Actually, after a couple of days adopting TinyMCE instead, I went back to my TODO list, and it turned out that the majority of tasks were about tweaking Quill into doing things that are there out of the box in TinyMCE. So I literally reduced the TODO list by half by migrating to TinyMCE.

Getting started

The confusing question is what to start with. The official suggestion seems to be to include a link to something like https://cdn.quilljs.com/1.0.0/quill.js in the website itself, so the JavaScript is downloaded by all websites from Quill’s servers. Nothing I would consider in any scenario, as my website would become dependent on some server I have no control over.

So what then? Build from the git repo? From the Webpack?

So first, the important note: It’s quite difficult to set up a working environment for building Quill from its git repo. There are a lot of dependencies on different tools, spanning from Ruby, Python, Node.js and whatnot, each with its own set off packages. And apparently, it’s a matter of having just the right version of some of these software elements (not necessarily the latest). So unless you want to dedicate some significant time on developing Quill’s core itself, the git repo’s only use is to see the sources, and not to build anything from them.

Which might be a hint not to try to hack the core code, but rather extend it by virtue of adding modules and such.

I ultimately chose to download quill.tar.gz from the release download page for the release version of v1.3.7. Bonus: It’s compact, and contains a few nice examples (that is, HTML that actually makes an editor).

The HTML examples all rely on quill.min.js (fetched locally). Some also rely on external sources for KaTeX (mathematical typing) and higlight.js (for syntax highlighting). The recommended example is examples/full.html, as it presents an editor with (apparently) all modules released with quill.js appearing in the toolbar.

The quill.min.js (216 kB) is the result of minification of quill.js (440 kB).

Now, it’s possible to obtain the exact same files from the Webpack offered from the site, as I show below. After trying that, I found that all files in the node_modules/quill/dist/ directory (after building, of course), were diff-identical with the files in the release version I had downloaded (which was the last release at that time). A quill.min.js.map (which can help debugging the minified version) was present only in the dist/ directory.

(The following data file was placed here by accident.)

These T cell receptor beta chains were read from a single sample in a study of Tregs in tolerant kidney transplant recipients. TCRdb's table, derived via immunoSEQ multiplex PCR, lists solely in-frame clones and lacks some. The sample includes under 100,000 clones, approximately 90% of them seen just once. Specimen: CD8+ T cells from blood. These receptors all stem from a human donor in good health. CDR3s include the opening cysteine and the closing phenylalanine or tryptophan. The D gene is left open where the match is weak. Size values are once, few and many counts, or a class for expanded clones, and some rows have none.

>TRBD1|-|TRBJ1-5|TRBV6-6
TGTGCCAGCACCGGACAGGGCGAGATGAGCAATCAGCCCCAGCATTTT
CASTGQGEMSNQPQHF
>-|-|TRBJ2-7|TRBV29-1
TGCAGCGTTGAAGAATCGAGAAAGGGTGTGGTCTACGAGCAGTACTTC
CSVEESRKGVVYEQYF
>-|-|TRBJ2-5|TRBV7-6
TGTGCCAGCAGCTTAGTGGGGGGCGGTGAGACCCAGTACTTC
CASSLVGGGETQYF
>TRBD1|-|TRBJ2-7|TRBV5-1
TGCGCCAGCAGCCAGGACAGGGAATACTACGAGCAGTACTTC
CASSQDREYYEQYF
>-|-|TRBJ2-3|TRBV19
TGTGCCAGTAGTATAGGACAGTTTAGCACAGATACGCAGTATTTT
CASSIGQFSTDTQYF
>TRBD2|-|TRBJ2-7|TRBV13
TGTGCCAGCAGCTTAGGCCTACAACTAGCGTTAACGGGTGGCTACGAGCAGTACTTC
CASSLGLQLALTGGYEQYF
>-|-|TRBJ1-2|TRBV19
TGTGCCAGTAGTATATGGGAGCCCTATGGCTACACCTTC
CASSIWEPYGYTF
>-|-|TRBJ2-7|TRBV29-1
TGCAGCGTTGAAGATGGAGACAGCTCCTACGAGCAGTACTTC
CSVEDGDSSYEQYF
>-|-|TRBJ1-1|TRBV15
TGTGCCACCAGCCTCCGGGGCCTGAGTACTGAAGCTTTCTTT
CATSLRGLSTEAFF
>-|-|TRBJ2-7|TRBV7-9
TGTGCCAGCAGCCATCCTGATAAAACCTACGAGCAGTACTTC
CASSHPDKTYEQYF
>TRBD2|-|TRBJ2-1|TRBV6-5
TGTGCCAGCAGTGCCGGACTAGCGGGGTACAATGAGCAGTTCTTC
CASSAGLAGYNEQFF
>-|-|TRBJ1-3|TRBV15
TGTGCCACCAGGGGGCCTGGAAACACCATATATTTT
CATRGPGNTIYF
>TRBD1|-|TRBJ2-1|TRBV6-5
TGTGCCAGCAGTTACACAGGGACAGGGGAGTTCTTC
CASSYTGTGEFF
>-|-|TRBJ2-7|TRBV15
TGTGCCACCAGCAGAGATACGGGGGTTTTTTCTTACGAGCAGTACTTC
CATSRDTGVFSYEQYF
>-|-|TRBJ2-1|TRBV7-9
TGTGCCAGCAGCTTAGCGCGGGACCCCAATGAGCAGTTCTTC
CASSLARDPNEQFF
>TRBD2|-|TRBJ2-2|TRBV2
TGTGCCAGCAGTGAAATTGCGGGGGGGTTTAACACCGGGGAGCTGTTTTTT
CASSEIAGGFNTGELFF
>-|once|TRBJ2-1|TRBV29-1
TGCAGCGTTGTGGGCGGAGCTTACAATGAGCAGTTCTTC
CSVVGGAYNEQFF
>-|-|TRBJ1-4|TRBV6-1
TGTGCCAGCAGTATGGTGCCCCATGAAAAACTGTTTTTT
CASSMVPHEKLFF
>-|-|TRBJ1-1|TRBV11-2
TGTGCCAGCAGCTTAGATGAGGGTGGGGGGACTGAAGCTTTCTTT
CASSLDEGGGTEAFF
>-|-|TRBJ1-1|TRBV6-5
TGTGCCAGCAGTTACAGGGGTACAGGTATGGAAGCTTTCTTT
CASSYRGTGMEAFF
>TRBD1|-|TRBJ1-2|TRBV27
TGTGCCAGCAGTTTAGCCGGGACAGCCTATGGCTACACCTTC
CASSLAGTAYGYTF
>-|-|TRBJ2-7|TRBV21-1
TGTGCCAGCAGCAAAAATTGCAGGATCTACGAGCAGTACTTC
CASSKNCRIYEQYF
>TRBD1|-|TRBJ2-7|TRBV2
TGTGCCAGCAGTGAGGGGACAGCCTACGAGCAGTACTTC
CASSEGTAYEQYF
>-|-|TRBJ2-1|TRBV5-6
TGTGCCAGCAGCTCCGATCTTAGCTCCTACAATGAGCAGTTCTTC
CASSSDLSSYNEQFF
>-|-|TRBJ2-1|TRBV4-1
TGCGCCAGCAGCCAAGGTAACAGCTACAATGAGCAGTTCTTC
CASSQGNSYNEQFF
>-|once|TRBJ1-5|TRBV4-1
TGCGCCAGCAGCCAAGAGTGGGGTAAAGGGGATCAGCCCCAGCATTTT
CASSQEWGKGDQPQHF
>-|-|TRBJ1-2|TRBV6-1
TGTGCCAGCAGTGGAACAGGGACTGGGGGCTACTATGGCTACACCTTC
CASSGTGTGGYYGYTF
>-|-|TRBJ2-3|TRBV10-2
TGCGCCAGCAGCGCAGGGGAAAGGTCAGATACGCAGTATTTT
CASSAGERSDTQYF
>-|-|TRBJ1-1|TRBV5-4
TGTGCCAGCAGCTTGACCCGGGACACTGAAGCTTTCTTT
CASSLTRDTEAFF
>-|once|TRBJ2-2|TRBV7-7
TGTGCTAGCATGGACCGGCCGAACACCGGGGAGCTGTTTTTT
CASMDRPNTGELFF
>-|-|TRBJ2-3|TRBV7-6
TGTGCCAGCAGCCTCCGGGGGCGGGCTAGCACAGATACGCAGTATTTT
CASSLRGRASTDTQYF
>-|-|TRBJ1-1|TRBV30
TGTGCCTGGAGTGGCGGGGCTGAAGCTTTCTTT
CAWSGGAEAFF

However building the Webpack turned out useful as a quick way to get access to other sources, in particular those for Delta and the Parchment. Which can be obtained separately, but why not get all in one?

Quill’s full repo can be fetched with

$ git clone https://github.com/quilljs/quill.git

Some initial sources to look at (except for my own posts on the matter):

Building the Webpack

Although most likely unnecessary, the Webpack can be cloned from Quickjs’ github page:

$ git clone https://github.com/quilljs/webpack-example.git

There might be a need to go “sudo apt install npm” before going on, which may also install a lot of dependencies (Node.js and a lot of other things). Then simply follow the instructions in the repo’s README.md file:

$ cd webpack-example
$ npm install
$ npm run build

“npm install” runs without root privileges downloads a lot of stuff into .npm (some 33 MB) and then extracts that into node_modules. Took less than 3 minutes, with some warnings about deprecatd packages. OK. The second command took 25 seconds, and it just created dist/bundle.js at the root directory, which is practically useless.

Trying it out

This is a good post on how to generally get started, including adding custom styles.

A simple page with an editor could read:

<!-- Add the theme's stylesheet -->
<link rel="stylesheet" href="quill.snow.css">

<!-- Create the editor container -->
<div id="editor">
  <p>Hello World!</p>
  <p>Some initial <strong>bold</strong> text</p>

<script src="quill.js"></script>
var quill = new Quill('#editor', {
  theme: 'snow'   // Specify theme in configuration

Note that two files are mentioned: quill.snow.css and quill.js. Only these two are required for this to work in this specific example.

The files to copy are in node_modules/quill/dist/. Note that there are other files with the same name in other directories (in particular quill.core.js). It’s those in quill/dist that should be used.